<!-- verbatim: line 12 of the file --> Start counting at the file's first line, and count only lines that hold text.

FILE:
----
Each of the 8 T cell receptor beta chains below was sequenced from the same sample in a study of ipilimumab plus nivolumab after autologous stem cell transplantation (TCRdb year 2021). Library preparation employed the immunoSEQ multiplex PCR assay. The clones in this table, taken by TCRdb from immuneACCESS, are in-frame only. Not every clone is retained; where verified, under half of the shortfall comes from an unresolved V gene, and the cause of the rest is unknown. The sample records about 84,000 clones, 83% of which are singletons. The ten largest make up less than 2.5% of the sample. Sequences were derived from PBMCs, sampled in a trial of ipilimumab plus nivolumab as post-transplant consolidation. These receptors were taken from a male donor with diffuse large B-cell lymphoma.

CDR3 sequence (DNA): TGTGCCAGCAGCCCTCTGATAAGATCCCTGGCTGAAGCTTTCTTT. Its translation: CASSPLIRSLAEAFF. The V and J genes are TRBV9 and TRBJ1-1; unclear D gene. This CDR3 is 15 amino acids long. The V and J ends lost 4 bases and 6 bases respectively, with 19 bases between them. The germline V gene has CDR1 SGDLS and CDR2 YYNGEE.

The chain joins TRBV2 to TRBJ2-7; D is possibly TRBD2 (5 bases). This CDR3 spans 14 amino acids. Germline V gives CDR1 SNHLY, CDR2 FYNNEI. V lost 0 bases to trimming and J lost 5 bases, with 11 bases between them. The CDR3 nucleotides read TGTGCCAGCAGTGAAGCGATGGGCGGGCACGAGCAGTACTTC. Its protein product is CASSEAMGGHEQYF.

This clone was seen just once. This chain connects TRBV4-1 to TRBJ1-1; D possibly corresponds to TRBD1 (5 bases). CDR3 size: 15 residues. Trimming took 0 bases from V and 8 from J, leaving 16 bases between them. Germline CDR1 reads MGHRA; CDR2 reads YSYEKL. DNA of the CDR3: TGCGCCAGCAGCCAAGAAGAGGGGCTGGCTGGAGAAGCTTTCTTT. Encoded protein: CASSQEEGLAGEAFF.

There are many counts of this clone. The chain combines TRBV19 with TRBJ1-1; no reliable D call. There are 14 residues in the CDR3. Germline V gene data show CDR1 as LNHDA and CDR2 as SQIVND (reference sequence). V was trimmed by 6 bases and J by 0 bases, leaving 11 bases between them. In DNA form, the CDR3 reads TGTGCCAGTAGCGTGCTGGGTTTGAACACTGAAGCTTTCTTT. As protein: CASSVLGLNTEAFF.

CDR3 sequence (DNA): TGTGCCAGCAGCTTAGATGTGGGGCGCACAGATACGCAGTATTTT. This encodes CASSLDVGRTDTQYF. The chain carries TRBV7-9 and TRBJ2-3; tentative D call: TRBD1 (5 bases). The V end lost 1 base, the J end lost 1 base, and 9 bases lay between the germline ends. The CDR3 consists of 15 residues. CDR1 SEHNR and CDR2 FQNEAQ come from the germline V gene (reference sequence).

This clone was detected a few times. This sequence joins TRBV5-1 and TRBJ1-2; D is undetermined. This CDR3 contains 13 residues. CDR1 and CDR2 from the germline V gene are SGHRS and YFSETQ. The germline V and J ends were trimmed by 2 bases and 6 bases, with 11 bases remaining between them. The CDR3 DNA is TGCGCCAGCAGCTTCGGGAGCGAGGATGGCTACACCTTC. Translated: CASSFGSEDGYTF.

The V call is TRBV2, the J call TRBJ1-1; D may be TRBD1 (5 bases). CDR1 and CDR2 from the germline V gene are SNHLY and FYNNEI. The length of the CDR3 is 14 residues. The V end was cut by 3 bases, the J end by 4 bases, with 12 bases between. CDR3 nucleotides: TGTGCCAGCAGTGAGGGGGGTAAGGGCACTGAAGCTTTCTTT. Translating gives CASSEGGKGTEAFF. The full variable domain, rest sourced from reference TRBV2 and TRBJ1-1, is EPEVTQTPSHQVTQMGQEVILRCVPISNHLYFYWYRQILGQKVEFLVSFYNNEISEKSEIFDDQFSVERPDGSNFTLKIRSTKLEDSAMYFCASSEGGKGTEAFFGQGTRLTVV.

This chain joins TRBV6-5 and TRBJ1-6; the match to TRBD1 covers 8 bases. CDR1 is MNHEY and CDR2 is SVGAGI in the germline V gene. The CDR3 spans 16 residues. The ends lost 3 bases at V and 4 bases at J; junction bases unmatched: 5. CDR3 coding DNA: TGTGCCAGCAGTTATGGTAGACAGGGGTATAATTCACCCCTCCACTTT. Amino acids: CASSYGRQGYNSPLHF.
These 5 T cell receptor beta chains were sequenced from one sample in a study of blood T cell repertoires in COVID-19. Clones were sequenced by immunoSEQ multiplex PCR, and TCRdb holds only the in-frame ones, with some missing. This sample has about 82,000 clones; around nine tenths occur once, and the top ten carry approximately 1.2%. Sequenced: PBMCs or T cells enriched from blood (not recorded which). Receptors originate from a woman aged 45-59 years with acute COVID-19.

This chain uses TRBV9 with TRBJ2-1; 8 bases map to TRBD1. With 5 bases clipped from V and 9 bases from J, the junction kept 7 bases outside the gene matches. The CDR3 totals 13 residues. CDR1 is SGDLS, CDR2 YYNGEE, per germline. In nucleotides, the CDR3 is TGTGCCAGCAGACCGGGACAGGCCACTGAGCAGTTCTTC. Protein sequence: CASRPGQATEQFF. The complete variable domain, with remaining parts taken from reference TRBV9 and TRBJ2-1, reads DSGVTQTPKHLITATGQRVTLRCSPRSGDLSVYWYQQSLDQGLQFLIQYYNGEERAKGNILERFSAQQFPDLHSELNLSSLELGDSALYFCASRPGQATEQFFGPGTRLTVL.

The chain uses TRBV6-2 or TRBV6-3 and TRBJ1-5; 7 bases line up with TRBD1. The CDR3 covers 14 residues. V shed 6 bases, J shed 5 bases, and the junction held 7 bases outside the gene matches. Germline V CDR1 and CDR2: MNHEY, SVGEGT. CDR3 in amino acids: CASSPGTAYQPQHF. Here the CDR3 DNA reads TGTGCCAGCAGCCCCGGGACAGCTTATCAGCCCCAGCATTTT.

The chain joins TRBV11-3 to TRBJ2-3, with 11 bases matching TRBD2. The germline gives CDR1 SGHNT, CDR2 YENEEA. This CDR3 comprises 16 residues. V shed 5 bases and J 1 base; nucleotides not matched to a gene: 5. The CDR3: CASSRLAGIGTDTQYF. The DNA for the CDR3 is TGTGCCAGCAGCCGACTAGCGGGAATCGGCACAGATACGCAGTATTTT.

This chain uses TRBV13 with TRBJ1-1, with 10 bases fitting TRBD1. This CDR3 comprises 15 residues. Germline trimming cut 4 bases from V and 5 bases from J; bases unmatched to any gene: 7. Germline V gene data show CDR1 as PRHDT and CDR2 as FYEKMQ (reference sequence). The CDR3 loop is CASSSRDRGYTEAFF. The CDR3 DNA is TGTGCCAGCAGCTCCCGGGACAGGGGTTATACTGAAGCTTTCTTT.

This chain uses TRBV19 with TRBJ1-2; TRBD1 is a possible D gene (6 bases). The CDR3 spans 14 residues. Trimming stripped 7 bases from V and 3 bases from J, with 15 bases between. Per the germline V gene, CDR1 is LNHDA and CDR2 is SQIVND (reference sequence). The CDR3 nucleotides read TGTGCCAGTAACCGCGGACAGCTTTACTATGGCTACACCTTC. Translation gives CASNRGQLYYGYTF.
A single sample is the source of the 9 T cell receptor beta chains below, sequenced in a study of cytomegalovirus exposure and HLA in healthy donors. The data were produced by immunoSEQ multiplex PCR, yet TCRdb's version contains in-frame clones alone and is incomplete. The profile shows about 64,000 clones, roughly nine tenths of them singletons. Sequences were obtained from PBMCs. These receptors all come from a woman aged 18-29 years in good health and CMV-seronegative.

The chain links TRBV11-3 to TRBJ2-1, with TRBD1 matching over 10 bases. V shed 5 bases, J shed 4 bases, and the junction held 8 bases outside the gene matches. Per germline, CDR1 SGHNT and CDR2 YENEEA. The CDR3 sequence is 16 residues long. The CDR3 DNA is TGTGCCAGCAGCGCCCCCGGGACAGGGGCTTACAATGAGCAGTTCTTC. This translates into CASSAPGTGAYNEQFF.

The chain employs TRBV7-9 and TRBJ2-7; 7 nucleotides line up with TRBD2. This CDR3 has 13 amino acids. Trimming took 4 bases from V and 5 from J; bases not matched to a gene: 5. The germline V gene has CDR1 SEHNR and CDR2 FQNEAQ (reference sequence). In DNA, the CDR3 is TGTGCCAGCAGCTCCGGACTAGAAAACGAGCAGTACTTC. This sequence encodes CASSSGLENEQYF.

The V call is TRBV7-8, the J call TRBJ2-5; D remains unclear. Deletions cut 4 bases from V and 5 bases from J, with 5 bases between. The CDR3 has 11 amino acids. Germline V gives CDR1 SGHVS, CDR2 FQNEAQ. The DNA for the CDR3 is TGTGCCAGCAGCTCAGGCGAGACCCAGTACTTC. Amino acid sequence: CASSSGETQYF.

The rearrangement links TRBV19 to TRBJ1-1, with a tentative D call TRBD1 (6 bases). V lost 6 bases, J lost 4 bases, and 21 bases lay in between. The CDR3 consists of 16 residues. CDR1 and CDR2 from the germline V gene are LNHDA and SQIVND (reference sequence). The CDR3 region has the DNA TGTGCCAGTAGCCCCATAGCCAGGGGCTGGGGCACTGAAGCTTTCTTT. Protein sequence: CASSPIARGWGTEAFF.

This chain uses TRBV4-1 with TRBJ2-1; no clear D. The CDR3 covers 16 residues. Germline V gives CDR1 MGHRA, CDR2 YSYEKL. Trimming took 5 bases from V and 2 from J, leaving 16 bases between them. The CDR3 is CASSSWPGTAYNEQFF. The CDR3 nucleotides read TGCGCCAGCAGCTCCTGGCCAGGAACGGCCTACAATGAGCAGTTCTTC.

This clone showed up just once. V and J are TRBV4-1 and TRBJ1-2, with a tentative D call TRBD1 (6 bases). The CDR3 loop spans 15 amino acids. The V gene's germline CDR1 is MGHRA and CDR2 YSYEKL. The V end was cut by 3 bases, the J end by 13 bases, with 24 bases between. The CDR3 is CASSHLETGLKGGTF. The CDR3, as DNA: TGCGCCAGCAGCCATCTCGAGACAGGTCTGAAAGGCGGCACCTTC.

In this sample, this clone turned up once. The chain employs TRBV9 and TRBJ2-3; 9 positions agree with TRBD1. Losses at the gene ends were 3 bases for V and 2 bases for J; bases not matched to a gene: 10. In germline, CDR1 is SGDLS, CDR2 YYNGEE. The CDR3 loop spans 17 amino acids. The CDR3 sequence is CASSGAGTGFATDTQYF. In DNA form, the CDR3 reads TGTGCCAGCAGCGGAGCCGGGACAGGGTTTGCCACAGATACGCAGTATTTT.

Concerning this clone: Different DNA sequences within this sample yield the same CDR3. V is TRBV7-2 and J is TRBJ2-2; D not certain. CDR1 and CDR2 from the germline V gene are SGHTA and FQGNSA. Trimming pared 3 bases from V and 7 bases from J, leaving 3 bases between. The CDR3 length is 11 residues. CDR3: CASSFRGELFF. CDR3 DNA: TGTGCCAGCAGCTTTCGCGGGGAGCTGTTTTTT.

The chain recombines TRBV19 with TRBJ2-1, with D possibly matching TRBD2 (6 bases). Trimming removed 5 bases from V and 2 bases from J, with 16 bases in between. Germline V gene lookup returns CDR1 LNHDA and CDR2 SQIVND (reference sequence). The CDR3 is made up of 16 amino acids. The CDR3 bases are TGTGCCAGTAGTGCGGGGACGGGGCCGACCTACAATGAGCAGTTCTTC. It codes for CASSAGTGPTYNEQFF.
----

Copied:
The chain uses TRBV6-2 or TRBV6-3 and TRBJ1-5; 7 bases line up with TRBD1. The CDR3 covers 14 residues. V shed 6 bases, J shed 5 bases, and the junction held 7 bases outside the gene matches. Germline V CDR1 and CDR2: MNHEY, SVGEGT. CDR3 in amino acids: CASSPGTAYQPQHF. Here the CDR3 DNA reads TGTGCCAGCAGCCCCGGGACAGCTTATCAGCCCCAGCATTTT.